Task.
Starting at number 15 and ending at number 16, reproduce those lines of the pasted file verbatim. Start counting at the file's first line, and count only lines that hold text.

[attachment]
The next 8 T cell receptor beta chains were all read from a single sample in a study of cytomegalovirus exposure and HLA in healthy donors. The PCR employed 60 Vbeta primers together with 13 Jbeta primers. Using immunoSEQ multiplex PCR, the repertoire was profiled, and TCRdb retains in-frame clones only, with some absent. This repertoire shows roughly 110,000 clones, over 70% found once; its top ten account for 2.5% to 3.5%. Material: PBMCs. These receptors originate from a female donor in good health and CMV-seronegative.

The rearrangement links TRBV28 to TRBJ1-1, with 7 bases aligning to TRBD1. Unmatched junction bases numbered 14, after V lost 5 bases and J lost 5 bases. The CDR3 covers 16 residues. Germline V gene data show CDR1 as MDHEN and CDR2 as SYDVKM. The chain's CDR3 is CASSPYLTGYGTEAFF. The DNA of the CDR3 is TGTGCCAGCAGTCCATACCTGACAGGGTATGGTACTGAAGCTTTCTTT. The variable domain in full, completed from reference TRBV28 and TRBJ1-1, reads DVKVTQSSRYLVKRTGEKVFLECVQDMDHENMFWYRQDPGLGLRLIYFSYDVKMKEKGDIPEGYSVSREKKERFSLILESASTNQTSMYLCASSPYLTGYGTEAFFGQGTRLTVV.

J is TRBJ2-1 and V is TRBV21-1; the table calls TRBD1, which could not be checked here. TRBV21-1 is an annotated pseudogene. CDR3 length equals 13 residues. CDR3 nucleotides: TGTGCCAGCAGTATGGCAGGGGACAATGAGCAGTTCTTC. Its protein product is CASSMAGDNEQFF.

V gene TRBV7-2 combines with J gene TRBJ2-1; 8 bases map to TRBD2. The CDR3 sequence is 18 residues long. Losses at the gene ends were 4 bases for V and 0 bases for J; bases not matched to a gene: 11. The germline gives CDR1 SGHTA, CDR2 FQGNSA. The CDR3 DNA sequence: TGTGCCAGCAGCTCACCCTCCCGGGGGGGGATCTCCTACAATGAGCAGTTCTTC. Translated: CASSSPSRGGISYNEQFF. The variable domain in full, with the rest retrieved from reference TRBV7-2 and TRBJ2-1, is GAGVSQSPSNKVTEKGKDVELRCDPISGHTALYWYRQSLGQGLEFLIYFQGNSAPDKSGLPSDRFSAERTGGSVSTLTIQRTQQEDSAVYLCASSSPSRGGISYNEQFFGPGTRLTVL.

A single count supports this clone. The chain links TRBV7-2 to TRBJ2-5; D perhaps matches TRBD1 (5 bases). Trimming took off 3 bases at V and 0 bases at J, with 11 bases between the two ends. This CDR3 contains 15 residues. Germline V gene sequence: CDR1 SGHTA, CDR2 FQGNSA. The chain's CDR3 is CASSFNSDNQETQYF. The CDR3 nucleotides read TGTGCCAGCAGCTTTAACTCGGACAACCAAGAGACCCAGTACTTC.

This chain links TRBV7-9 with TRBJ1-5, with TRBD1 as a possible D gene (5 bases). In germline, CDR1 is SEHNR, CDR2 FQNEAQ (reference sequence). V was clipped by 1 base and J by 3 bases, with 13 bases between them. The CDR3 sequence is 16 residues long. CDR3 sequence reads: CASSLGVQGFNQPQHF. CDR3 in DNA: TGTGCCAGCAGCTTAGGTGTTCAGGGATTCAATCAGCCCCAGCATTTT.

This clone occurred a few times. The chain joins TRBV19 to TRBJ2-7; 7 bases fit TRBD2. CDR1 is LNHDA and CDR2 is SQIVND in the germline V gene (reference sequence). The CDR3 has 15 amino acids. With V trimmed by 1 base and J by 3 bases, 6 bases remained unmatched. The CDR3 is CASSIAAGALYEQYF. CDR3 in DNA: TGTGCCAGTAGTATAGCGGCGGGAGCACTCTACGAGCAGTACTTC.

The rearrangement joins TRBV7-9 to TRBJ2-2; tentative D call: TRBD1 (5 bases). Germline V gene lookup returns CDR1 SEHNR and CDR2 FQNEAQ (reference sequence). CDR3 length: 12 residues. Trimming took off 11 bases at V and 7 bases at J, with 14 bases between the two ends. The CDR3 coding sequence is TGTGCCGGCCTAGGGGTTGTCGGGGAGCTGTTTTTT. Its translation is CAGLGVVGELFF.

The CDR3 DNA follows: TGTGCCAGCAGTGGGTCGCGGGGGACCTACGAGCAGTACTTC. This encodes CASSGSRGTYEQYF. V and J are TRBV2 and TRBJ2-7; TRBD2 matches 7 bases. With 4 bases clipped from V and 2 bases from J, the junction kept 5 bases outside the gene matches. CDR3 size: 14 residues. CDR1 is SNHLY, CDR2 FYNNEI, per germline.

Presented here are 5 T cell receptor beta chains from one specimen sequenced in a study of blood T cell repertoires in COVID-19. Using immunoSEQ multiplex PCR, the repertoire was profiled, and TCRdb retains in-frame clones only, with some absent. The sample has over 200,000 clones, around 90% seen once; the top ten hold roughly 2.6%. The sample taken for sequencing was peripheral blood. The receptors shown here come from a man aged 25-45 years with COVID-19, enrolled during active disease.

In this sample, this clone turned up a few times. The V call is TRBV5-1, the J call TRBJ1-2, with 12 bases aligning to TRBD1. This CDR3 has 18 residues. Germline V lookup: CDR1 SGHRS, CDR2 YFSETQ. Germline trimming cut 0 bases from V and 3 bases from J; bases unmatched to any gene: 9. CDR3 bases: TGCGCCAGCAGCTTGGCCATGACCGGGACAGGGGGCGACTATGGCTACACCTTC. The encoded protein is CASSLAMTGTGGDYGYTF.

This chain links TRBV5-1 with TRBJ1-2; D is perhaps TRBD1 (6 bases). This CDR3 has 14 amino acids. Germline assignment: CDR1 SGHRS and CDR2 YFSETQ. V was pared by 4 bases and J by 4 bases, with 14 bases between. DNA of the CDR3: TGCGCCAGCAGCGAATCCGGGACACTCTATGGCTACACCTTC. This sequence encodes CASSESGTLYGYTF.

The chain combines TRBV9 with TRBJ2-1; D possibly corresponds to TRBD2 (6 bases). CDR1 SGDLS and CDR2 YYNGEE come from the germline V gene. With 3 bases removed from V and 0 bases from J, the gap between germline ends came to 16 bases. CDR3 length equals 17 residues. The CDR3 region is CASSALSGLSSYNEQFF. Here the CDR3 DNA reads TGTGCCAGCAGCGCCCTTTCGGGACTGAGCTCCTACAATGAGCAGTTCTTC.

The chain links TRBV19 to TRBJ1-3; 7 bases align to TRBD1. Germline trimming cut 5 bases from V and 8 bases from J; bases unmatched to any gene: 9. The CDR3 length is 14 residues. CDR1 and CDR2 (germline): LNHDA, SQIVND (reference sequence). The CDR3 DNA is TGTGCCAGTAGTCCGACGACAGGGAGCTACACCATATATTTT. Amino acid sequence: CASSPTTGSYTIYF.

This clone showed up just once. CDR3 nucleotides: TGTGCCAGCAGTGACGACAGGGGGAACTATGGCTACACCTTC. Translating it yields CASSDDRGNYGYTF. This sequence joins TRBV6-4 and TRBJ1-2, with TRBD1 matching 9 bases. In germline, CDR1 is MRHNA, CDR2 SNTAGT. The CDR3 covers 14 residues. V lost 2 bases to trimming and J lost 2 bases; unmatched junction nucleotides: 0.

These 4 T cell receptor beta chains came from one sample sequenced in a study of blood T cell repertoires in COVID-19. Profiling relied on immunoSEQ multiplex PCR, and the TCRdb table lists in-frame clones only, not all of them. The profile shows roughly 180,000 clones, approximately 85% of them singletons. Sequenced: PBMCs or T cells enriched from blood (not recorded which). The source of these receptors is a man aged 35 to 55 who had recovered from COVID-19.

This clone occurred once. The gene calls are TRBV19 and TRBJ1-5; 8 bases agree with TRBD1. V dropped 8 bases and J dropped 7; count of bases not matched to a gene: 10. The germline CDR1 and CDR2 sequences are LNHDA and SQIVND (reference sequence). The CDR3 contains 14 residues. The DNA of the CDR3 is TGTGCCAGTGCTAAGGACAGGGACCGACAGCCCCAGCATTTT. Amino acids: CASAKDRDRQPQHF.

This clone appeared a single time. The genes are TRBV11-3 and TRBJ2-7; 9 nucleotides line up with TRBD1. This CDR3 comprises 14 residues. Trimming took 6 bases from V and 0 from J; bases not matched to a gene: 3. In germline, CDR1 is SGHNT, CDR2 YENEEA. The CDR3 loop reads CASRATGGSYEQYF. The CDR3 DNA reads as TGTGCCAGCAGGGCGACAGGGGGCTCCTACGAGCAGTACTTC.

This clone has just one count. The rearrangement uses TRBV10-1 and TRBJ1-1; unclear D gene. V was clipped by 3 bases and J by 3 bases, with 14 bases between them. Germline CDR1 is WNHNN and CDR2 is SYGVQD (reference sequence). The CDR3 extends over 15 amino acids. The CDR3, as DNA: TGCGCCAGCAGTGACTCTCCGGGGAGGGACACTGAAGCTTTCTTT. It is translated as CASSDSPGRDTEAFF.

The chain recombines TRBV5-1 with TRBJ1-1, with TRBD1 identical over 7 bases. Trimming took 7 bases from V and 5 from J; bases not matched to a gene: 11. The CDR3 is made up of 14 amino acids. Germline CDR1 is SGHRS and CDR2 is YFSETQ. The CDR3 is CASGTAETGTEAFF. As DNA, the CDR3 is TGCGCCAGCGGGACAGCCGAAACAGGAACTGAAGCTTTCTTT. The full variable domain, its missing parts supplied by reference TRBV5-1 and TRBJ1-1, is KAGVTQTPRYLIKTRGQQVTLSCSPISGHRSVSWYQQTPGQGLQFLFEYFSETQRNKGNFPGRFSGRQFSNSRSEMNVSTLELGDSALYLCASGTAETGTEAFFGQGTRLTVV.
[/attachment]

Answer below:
This clone showed up just once. CDR3 nucleotides: TGTGCCAGCAGTGACGACAGGGGGAACTATGGCTACACCTTC. Translating it yields CASSDDRGNYGYTF. This sequence joins TRBV6-4 and TRBJ1-2, with TRBD1 matching 9 bases. In germline, CDR1 is MRHNA, CDR2 SNTAGT. The CDR3 covers 14 residues. V lost 2 bases to trimming and J lost 2 bases; unmatched junction nucleotides: 0.

These 4 T cell receptor beta chains came from one sample sequenced in a study of blood T cell repertoires in COVID-19. Profiling relied on immunoSEQ multiplex PCR, and the TCRdb table lists in-frame clones only, not all of them. The profile shows roughly 180,000 clones, approximately 85% of them singletons. Sequenced: PBMCs or T cells enriched from blood (not recorded which). The source of these receptors is a man aged 35 to 55 who had recovered from COVID-19.